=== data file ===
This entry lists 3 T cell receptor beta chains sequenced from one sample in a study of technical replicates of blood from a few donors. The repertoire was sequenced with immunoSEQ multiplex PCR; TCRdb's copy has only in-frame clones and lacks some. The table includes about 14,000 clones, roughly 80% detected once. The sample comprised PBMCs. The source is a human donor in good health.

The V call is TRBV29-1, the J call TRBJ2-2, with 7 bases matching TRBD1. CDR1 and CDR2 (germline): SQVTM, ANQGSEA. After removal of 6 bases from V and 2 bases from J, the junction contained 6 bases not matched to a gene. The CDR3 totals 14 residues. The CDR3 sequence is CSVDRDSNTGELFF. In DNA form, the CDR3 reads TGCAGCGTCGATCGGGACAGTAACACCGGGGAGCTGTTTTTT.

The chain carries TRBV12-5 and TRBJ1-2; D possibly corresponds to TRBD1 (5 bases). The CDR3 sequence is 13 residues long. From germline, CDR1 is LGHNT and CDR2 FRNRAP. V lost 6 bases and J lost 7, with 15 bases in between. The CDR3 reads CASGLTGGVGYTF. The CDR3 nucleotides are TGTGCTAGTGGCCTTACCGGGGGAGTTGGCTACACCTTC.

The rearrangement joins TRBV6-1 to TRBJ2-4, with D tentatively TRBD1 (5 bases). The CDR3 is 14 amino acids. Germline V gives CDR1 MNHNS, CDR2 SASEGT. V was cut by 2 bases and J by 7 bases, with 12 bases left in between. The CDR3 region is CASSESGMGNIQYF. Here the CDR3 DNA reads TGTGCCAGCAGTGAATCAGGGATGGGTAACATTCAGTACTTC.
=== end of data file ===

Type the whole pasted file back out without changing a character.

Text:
This entry lists 3 T cell receptor beta chains sequenced from one sample in a study of technical replicates of blood from a few donors. The repertoire was sequenced with immunoSEQ multiplex PCR; TCRdb's copy has only in-frame clones and lacks some. The table includes about 14,000 clones, roughly 80% detected once. The sample comprised PBMCs. The source is a human donor in good health.

The V call is TRBV29-1, the J call TRBJ2-2, with 7 bases matching TRBD1. CDR1 and CDR2 (germline): SQVTM, ANQGSEA. After removal of 6 bases from V and 2 bases from J, the junction contained 6 bases not matched to a gene. The CDR3 totals 14 residues. The CDR3 sequence is CSVDRDSNTGELFF. In DNA form, the CDR3 reads TGCAGCGTCGATCGGGACAGTAACACCGGGGAGCTGTTTTTT.

The chain carries TRBV12-5 and TRBJ1-2; D possibly corresponds to TRBD1 (5 bases). The CDR3 sequence is 13 residues long. From germline, CDR1 is LGHNT and CDR2 FRNRAP. V lost 6 bases and J lost 7, with 15 bases in between. The CDR3 reads CASGLTGGVGYTF. The CDR3 nucleotides are TGTGCTAGTGGCCTTACCGGGGGAGTTGGCTACACCTTC.

The rearrangement joins TRBV6-1 to TRBJ2-4, with D tentatively TRBD1 (5 bases). The CDR3 is 14 amino acids. Germline V gives CDR1 MNHNS, CDR2 SASEGT. V was cut by 2 bases and J by 7 bases, with 12 bases left in between. The CDR3 region is CASSESGMGNIQYF. Here the CDR3 DNA reads TGTGCCAGCAGTGAATCAGGGATGGGTAACATTCAGTACTTC.